Ann Logan|Cross Stitch Patterns to Download|Miscellaneous-designs

Miscellaneous-designs


Cross stitching on Waste Canvas / soluble canvas.

This is a method of doing cross stitch on a particular type of fabric which will tear off after the work is done - this way you can cross stitch on any type of fabric, regardless of the fact that the eave is not prominent on the fabric. The way you do it is to keep the waste canvas on the garment and work the design. After the work is done, the waste canvas is pulled away thread by tread, after slightly wetting it. The work will remain on the garment. Soluble canvas will wash away when soaked in warm water.
Viking
80 x 106 stitches 12 colors
Cooking Pot
97 x 64 stitches 14 colors
Phoenix
94 x 109 stitches 7 colors
Unicorn
89 x 110 stitches 12 colors
Eyes
91 x 39 stitches 16 colors
Phoenix
109 x 102 stitches 5 colors
Unicorn
178 x 178 stitches 30 colors
Clown
118 x 151 stitches 29 colors
Smile
61 x 51 stitches 9 colors
Gun
64 x 35 stitches 5 colors



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In cross-stitching correct tension is important. Having too strong or too loose of a tension can totally destroy the impression of your project. The threads should be flat against the fabric you are using, but not too tight, so that they are actually pulling the fabric in any way.

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The fabric you use for any design should always be at least 2" longer on all sides beyond the design area. This helps hold the fabric in the hoop or q-snap when you are stitching, and also allows you to stretch the piece for finishing.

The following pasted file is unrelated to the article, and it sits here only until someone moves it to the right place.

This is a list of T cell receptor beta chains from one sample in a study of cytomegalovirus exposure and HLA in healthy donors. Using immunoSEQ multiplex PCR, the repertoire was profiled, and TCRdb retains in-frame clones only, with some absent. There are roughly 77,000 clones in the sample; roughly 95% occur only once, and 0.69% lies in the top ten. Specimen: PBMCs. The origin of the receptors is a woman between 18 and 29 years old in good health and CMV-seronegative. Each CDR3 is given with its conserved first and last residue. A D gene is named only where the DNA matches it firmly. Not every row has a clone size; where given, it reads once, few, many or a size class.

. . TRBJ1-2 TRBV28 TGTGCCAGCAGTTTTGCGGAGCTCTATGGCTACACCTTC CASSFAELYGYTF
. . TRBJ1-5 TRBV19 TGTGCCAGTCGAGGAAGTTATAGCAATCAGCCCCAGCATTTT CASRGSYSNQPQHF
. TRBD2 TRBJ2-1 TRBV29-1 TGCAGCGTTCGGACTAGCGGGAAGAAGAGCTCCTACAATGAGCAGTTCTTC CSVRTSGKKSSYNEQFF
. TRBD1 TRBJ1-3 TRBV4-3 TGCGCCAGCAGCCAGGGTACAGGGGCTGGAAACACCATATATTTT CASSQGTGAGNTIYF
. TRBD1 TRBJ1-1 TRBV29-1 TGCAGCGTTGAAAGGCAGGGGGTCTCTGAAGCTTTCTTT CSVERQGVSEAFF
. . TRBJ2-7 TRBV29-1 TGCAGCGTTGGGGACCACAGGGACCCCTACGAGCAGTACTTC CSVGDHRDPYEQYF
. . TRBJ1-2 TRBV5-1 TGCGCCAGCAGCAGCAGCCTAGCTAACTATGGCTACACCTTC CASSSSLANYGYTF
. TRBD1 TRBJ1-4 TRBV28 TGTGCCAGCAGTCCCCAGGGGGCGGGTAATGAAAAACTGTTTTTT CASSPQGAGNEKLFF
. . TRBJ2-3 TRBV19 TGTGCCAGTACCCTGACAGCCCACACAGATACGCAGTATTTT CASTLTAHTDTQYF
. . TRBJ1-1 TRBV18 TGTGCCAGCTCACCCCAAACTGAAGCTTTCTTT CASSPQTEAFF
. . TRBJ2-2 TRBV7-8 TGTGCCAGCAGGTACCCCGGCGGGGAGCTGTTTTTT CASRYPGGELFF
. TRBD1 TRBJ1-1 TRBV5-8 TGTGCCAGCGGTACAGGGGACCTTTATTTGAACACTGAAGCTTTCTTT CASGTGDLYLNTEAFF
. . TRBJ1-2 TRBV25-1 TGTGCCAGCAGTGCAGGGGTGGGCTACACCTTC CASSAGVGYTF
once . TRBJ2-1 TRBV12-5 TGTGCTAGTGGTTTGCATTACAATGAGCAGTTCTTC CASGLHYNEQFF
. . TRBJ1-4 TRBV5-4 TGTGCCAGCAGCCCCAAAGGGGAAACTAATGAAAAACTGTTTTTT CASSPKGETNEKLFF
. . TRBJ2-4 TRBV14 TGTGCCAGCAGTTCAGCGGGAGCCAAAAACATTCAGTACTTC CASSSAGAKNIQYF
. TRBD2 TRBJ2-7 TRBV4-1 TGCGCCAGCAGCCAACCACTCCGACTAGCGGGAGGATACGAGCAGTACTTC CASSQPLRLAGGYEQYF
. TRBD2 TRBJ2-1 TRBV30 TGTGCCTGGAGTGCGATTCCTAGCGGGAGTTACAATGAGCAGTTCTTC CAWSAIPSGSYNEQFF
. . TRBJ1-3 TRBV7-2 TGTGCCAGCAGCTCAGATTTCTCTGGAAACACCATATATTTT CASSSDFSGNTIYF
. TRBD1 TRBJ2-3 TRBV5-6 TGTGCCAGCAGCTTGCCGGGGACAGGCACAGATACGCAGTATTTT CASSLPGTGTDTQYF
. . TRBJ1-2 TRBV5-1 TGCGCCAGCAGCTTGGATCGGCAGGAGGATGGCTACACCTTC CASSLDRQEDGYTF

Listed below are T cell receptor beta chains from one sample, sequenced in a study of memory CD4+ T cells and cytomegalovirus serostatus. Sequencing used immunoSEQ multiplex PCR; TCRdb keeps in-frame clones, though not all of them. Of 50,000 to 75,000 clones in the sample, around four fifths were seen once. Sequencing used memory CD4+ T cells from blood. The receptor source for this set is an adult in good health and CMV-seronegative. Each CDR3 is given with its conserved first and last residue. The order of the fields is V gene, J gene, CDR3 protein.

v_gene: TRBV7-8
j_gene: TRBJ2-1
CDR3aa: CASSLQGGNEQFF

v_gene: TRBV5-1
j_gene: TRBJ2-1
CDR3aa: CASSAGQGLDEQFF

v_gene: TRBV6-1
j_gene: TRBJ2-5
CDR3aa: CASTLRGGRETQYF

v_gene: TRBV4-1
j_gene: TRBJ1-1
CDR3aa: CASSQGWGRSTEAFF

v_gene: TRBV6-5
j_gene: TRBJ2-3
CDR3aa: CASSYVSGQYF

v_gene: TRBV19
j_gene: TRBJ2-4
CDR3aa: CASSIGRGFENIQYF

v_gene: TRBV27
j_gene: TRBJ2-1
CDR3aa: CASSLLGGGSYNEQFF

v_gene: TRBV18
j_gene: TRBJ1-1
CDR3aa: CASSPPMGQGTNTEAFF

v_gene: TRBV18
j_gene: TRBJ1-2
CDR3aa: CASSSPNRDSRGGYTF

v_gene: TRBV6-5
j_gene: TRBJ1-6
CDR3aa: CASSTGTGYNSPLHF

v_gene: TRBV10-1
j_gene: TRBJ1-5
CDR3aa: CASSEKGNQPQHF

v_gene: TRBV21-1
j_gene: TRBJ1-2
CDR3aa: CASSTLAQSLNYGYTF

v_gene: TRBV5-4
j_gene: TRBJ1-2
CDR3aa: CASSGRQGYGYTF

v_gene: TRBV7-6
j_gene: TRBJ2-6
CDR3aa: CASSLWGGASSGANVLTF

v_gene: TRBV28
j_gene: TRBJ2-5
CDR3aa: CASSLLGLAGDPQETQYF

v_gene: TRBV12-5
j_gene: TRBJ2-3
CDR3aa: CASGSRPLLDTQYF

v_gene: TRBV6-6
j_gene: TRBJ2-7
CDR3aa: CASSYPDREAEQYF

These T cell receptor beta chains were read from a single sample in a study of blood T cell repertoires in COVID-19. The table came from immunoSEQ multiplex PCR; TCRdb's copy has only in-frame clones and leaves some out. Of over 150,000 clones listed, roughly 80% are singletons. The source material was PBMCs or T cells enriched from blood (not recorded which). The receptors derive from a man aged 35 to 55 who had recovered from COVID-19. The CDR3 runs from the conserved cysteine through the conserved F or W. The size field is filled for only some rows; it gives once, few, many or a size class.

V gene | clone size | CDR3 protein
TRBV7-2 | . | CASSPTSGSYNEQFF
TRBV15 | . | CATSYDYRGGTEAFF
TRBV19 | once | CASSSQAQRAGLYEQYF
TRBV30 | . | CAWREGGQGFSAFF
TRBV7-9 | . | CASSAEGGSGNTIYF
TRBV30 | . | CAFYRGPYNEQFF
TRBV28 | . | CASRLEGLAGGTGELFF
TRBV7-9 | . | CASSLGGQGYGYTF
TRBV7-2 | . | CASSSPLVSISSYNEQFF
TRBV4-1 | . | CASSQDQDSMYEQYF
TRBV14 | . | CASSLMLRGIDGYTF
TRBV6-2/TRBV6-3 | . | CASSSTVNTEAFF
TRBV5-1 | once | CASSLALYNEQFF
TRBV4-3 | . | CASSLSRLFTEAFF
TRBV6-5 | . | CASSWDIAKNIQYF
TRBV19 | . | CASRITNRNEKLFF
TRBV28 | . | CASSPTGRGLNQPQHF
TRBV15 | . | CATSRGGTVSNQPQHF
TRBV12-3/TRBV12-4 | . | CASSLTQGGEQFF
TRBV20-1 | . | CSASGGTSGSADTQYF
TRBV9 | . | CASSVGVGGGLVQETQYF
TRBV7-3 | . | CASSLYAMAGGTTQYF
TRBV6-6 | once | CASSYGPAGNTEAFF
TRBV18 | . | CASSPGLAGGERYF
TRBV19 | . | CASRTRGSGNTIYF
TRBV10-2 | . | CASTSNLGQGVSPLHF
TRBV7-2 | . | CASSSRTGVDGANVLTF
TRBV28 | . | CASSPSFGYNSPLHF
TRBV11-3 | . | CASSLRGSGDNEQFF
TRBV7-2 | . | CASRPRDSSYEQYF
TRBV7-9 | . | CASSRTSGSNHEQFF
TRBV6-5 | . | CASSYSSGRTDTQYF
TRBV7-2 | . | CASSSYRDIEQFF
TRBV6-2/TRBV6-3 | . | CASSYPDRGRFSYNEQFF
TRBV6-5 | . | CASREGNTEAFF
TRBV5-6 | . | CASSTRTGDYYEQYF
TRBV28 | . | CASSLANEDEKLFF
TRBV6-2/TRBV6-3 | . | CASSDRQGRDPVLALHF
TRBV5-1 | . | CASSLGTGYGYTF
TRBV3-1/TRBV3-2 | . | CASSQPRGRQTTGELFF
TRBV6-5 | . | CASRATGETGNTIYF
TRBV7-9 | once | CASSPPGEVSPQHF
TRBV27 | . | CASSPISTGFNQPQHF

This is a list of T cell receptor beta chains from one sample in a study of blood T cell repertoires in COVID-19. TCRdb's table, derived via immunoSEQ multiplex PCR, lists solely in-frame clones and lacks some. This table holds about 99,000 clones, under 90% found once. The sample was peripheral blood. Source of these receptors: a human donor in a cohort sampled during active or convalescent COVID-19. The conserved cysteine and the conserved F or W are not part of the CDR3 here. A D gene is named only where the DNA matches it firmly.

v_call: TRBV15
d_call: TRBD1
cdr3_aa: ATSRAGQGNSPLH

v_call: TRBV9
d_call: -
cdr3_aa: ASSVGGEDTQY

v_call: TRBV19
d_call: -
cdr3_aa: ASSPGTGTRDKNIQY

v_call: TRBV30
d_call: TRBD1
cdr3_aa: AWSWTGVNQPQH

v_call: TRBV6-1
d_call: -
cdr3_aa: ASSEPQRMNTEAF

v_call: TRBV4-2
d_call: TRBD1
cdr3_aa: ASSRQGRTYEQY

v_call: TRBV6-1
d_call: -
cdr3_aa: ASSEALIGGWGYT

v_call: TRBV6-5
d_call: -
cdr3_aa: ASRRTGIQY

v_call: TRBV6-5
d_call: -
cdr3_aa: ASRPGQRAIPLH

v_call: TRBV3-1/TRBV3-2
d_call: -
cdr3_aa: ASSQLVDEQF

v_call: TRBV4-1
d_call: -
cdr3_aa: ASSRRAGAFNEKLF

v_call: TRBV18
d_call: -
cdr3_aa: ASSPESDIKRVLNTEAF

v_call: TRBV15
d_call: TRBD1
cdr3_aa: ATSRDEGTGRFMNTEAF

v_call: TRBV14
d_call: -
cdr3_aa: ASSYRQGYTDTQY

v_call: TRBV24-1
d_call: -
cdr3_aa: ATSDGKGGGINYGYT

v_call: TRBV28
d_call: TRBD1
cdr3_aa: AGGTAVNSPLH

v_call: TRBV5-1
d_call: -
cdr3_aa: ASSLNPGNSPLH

In order not to lose the needles for cross-stitching, you can glue the magnetic strip to the inner lid of the box in which you hold the embroidery threads and other cross-stitch accessories. You will no longer lose them and you will can easily find the right needle.
Traditionally, stitchers begin to stitch from the middle of the fabric to ensure the design is centered when finished. You may also count up from the center to the topmost left and begin stitching there.
Tension in your stitching is by far the easiest thing to correct, especially if you’re using a hoop – pull tight but not so tight that you stretch the hole at all. If you stitch in hand you have to be more careful.

I find that pulling the thread mostly through and then using my little finger in the hand holding the needle to “flick” the tail the final bit gives perfect tension and is reproducible for each stitch. Pay attention to the tension you’re applying as, if you stitch in different directions or do “patches” of stitching over the piece, you’ll pull it in weird directions.